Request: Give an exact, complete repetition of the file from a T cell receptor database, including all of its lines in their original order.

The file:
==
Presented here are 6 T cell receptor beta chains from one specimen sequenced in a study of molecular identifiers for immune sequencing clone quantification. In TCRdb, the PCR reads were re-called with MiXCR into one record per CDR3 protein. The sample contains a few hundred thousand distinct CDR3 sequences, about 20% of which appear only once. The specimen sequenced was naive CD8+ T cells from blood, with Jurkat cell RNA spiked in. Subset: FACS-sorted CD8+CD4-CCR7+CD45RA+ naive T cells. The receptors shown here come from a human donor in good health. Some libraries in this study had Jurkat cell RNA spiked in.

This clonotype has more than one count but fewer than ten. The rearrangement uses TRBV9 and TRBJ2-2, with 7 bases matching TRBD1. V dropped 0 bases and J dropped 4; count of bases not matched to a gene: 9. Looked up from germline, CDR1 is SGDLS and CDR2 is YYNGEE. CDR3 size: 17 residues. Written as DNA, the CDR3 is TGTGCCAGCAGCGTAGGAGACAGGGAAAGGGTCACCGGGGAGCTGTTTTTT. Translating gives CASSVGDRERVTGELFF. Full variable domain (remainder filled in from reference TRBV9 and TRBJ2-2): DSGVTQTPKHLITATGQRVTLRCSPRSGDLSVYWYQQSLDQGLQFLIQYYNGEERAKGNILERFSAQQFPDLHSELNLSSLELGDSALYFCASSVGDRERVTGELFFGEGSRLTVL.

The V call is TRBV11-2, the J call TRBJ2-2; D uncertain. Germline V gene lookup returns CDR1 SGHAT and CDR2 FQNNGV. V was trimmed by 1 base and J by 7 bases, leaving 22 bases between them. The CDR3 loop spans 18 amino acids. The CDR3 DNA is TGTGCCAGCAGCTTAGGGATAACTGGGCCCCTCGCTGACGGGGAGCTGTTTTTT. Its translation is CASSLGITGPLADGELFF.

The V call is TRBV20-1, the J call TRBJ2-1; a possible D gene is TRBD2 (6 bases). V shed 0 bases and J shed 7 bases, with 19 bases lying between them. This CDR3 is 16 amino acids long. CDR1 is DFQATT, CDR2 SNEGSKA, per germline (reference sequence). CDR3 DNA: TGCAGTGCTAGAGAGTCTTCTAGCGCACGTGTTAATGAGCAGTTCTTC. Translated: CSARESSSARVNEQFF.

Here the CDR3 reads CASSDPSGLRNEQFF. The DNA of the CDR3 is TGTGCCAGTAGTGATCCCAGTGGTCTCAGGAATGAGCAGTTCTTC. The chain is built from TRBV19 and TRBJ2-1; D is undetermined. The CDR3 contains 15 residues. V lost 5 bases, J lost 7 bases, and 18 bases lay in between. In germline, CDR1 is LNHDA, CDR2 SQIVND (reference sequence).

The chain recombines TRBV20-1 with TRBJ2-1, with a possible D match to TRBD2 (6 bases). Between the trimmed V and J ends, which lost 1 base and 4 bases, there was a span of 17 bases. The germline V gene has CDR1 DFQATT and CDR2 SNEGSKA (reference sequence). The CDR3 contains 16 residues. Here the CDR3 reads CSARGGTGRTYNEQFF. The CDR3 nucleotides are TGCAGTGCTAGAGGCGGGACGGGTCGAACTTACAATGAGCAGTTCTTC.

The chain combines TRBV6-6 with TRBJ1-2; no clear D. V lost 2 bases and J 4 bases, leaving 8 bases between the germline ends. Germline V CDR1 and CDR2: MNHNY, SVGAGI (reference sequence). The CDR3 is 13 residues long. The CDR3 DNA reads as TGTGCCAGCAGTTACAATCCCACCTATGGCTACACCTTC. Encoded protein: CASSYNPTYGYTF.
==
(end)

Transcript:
Presented here are 6 T cell receptor beta chains from one specimen sequenced in a study of molecular identifiers for immune sequencing clone quantification. In TCRdb, the PCR reads were re-called with MiXCR into one record per CDR3 protein. The sample contains a few hundred thousand distinct CDR3 sequences, about 20% of which appear only once. The specimen sequenced was naive CD8+ T cells from blood, with Jurkat cell RNA spiked in. Subset: FACS-sorted CD8+CD4-CCR7+CD45RA+ naive T cells. The receptors shown here come from a human donor in good health. Some libraries in this study had Jurkat cell RNA spiked in.

This clonotype has more than one count but fewer than ten. The rearrangement uses TRBV9 and TRBJ2-2, with 7 bases matching TRBD1. V dropped 0 bases and J dropped 4; count of bases not matched to a gene: 9. Looked up from germline, CDR1 is SGDLS and CDR2 is YYNGEE. CDR3 size: 17 residues. Written as DNA, the CDR3 is TGTGCCAGCAGCGTAGGAGACAGGGAAAGGGTCACCGGGGAGCTGTTTTTT. Translating gives CASSVGDRERVTGELFF. Full variable domain (remainder filled in from reference TRBV9 and TRBJ2-2): DSGVTQTPKHLITATGQRVTLRCSPRSGDLSVYWYQQSLDQGLQFLIQYYNGEERAKGNILERFSAQQFPDLHSELNLSSLELGDSALYFCASSVGDRERVTGELFFGEGSRLTVL.

The V call is TRBV11-2, the J call TRBJ2-2; D uncertain. Germline V gene lookup returns CDR1 SGHAT and CDR2 FQNNGV. V was trimmed by 1 base and J by 7 bases, leaving 22 bases between them. The CDR3 loop spans 18 amino acids. The CDR3 DNA is TGTGCCAGCAGCTTAGGGATAACTGGGCCCCTCGCTGACGGGGAGCTGTTTTTT. Its translation is CASSLGITGPLADGELFF.

The V call is TRBV20-1, the J call TRBJ2-1; a possible D gene is TRBD2 (6 bases). V shed 0 bases and J shed 7 bases, with 19 bases lying between them. This CDR3 is 16 amino acids long. CDR1 is DFQATT, CDR2 SNEGSKA, per germline (reference sequence). CDR3 DNA: TGCAGTGCTAGAGAGTCTTCTAGCGCACGTGTTAATGAGCAGTTCTTC. Translated: CSARESSSARVNEQFF.

Here the CDR3 reads CASSDPSGLRNEQFF. The DNA of the CDR3 is TGTGCCAGTAGTGATCCCAGTGGTCTCAGGAATGAGCAGTTCTTC. The chain is built from TRBV19 and TRBJ2-1; D is undetermined. The CDR3 contains 15 residues. V lost 5 bases, J lost 7 bases, and 18 bases lay in between. In germline, CDR1 is LNHDA, CDR2 SQIVND (reference sequence).

The chain recombines TRBV20-1 with TRBJ2-1, with a possible D match to TRBD2 (6 bases). Between the trimmed V and J ends, which lost 1 base and 4 bases, there was a span of 17 bases. The germline V gene has CDR1 DFQATT and CDR2 SNEGSKA (reference sequence). The CDR3 contains 16 residues. Here the CDR3 reads CSARGGTGRTYNEQFF. The CDR3 nucleotides are TGCAGTGCTAGAGGCGGGACGGGTCGAACTTACAATGAGCAGTTCTTC.

The chain combines TRBV6-6 with TRBJ1-2; no clear D. V lost 2 bases and J 4 bases, leaving 8 bases between the germline ends. Germline V CDR1 and CDR2: MNHNY, SVGAGI (reference sequence). The CDR3 is 13 residues long. The CDR3 DNA reads as TGTGCCAGCAGTTACAATCCCACCTATGGCTACACCTTC. Encoded protein: CASSYNPTYGYTF.